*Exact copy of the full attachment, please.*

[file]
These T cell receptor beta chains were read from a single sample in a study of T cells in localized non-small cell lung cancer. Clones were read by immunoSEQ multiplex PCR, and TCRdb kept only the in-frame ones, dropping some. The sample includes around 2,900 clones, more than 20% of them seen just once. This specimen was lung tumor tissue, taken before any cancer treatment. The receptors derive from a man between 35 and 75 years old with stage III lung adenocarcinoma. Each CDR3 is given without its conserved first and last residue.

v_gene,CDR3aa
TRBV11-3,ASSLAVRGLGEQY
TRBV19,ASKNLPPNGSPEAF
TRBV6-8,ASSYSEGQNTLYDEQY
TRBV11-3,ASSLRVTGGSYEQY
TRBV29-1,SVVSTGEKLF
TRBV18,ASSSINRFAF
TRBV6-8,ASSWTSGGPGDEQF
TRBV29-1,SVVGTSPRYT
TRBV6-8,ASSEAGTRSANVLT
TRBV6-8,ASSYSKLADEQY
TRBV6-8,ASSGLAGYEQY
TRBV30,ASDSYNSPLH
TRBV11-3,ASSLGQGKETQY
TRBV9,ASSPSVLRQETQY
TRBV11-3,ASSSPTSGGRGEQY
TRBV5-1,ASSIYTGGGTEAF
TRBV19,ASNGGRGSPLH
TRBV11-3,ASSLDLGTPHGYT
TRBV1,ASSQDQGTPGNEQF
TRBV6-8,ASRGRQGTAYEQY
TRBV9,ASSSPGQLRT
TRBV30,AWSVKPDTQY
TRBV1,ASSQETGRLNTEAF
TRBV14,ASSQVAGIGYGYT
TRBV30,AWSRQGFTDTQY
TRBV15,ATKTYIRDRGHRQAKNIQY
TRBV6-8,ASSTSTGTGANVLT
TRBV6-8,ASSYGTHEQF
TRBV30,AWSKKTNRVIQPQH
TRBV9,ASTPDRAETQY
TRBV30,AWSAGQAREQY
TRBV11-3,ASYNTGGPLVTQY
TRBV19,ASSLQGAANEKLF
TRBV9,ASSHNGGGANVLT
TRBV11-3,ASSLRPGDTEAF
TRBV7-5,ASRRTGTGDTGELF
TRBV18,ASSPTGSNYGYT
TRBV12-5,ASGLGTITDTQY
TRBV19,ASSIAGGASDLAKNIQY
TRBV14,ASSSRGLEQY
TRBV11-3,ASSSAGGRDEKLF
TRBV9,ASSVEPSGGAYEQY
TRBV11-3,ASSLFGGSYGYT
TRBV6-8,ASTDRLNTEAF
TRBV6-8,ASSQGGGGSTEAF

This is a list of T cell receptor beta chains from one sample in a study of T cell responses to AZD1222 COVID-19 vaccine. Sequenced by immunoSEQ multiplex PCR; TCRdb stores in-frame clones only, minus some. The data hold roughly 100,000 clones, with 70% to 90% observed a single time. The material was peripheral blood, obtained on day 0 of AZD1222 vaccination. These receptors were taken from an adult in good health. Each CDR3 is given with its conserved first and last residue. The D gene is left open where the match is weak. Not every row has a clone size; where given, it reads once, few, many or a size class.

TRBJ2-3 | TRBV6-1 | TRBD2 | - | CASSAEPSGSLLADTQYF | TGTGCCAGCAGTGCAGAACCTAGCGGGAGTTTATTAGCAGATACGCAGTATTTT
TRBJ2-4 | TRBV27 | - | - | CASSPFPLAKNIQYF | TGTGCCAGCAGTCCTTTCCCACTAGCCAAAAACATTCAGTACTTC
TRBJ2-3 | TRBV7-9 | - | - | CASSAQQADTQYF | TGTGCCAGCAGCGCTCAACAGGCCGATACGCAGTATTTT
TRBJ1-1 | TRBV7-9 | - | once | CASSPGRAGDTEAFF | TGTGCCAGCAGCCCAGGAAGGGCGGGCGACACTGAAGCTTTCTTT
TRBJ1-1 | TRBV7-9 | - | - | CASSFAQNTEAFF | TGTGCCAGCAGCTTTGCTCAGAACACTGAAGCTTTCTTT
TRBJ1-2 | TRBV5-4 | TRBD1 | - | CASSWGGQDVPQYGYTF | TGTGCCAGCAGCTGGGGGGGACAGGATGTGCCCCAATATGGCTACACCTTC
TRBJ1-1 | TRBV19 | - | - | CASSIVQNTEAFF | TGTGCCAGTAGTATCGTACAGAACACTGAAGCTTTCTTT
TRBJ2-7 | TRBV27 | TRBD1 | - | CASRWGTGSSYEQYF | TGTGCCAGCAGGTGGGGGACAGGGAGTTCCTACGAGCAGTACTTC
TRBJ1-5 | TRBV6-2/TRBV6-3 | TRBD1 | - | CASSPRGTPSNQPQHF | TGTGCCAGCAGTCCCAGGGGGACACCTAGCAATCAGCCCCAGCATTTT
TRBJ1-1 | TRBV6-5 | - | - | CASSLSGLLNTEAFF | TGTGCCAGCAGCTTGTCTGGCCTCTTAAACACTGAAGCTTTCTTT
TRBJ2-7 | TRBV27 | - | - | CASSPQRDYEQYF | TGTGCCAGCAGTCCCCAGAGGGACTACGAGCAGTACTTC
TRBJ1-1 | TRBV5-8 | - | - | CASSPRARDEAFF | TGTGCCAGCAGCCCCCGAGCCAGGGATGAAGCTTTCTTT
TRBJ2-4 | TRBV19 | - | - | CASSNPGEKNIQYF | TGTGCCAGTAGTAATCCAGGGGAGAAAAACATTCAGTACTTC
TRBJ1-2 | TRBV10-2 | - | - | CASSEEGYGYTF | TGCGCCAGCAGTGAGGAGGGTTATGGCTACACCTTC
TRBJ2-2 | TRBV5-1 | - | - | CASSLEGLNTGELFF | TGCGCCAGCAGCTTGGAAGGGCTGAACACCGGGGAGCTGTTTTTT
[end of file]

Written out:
These T cell receptor beta chains were read from a single sample in a study of T cells in localized non-small cell lung cancer. Clones were read by immunoSEQ multiplex PCR, and TCRdb kept only the in-frame ones, dropping some. The sample includes around 2,900 clones, more than 20% of them seen just once. This specimen was lung tumor tissue, taken before any cancer treatment. The receptors derive from a man between 35 and 75 years old with stage III lung adenocarcinoma. Each CDR3 is given without its conserved first and last residue.

v_gene,CDR3aa
TRBV11-3,ASSLAVRGLGEQY
TRBV19,ASKNLPPNGSPEAF
TRBV6-8,ASSYSEGQNTLYDEQY
TRBV11-3,ASSLRVTGGSYEQY
TRBV29-1,SVVSTGEKLF
TRBV18,ASSSINRFAF
TRBV6-8,ASSWTSGGPGDEQF
TRBV29-1,SVVGTSPRYT
TRBV6-8,ASSEAGTRSANVLT
TRBV6-8,ASSYSKLADEQY
TRBV6-8,ASSGLAGYEQY
TRBV30,ASDSYNSPLH
TRBV11-3,ASSLGQGKETQY
TRBV9,ASSPSVLRQETQY
TRBV11-3,ASSSPTSGGRGEQY
TRBV5-1,ASSIYTGGGTEAF
TRBV19,ASNGGRGSPLH
TRBV11-3,ASSLDLGTPHGYT
TRBV1,ASSQDQGTPGNEQF
TRBV6-8,ASRGRQGTAYEQY
TRBV9,ASSSPGQLRT
TRBV30,AWSVKPDTQY
TRBV1,ASSQETGRLNTEAF
TRBV14,ASSQVAGIGYGYT
TRBV30,AWSRQGFTDTQY
TRBV15,ATKTYIRDRGHRQAKNIQY
TRBV6-8,ASSTSTGTGANVLT
TRBV6-8,ASSYGTHEQF
TRBV30,AWSKKTNRVIQPQH
TRBV9,ASTPDRAETQY
TRBV30,AWSAGQAREQY
TRBV11-3,ASYNTGGPLVTQY
TRBV19,ASSLQGAANEKLF
TRBV9,ASSHNGGGANVLT
TRBV11-3,ASSLRPGDTEAF
TRBV7-5,ASRRTGTGDTGELF
TRBV18,ASSPTGSNYGYT
TRBV12-5,ASGLGTITDTQY
TRBV19,ASSIAGGASDLAKNIQY
TRBV14,ASSSRGLEQY
TRBV11-3,ASSSAGGRDEKLF
TRBV9,ASSVEPSGGAYEQY
TRBV11-3,ASSLFGGSYGYT
TRBV6-8,ASTDRLNTEAF
TRBV6-8,ASSQGGGGSTEAF

This is a list of T cell receptor beta chains from one sample in a study of T cell responses to AZD1222 COVID-19 vaccine. Sequenced by immunoSEQ multiplex PCR; TCRdb stores in-frame clones only, minus some. The data hold roughly 100,000 clones, with 70% to 90% observed a single time. The material was peripheral blood, obtained on day 0 of AZD1222 vaccination. These receptors were taken from an adult in good health. Each CDR3 is given with its conserved first and last residue. The D gene is left open where the match is weak. Not every row has a clone size; where given, it reads once, few, many or a size class.

TRBJ2-3 | TRBV6-1 | TRBD2 | - | CASSAEPSGSLLADTQYF | TGTGCCAGCAGTGCAGAACCTAGCGGGAGTTTATTAGCAGATACGCAGTATTTT
TRBJ2-4 | TRBV27 | - | - | CASSPFPLAKNIQYF | TGTGCCAGCAGTCCTTTCCCACTAGCCAAAAACATTCAGTACTTC
TRBJ2-3 | TRBV7-9 | - | - | CASSAQQADTQYF | TGTGCCAGCAGCGCTCAACAGGCCGATACGCAGTATTTT
TRBJ1-1 | TRBV7-9 | - | once | CASSPGRAGDTEAFF | TGTGCCAGCAGCCCAGGAAGGGCGGGCGACACTGAAGCTTTCTTT
TRBJ1-1 | TRBV7-9 | - | - | CASSFAQNTEAFF | TGTGCCAGCAGCTTTGCTCAGAACACTGAAGCTTTCTTT
TRBJ1-2 | TRBV5-4 | TRBD1 | - | CASSWGGQDVPQYGYTF | TGTGCCAGCAGCTGGGGGGGACAGGATGTGCCCCAATATGGCTACACCTTC
TRBJ1-1 | TRBV19 | - | - | CASSIVQNTEAFF | TGTGCCAGTAGTATCGTACAGAACACTGAAGCTTTCTTT
TRBJ2-7 | TRBV27 | TRBD1 | - | CASRWGTGSSYEQYF | TGTGCCAGCAGGTGGGGGACAGGGAGTTCCTACGAGCAGTACTTC
TRBJ1-5 | TRBV6-2/TRBV6-3 | TRBD1 | - | CASSPRGTPSNQPQHF | TGTGCCAGCAGTCCCAGGGGGACACCTAGCAATCAGCCCCAGCATTTT
TRBJ1-1 | TRBV6-5 | - | - | CASSLSGLLNTEAFF | TGTGCCAGCAGCTTGTCTGGCCTCTTAAACACTGAAGCTTTCTTT
TRBJ2-7 | TRBV27 | - | - | CASSPQRDYEQYF | TGTGCCAGCAGTCCCCAGAGGGACTACGAGCAGTACTTC
TRBJ1-1 | TRBV5-8 | - | - | CASSPRARDEAFF | TGTGCCAGCAGCCCCCGAGCCAGGGATGAAGCTTTCTTT
TRBJ2-4 | TRBV19 | - | - | CASSNPGEKNIQYF | TGTGCCAGTAGTAATCCAGGGGAGAAAAACATTCAGTACTTC
TRBJ1-2 | TRBV10-2 | - | - | CASSEEGYGYTF | TGCGCCAGCAGTGAGGAGGGTTATGGCTACACCTTC
TRBJ2-2 | TRBV5-1 | - | - | CASSLEGLNTGELFF | TGCGCCAGCAGCTTGGAAGGGCTGAACACCGGGGAGCTGTTTTTT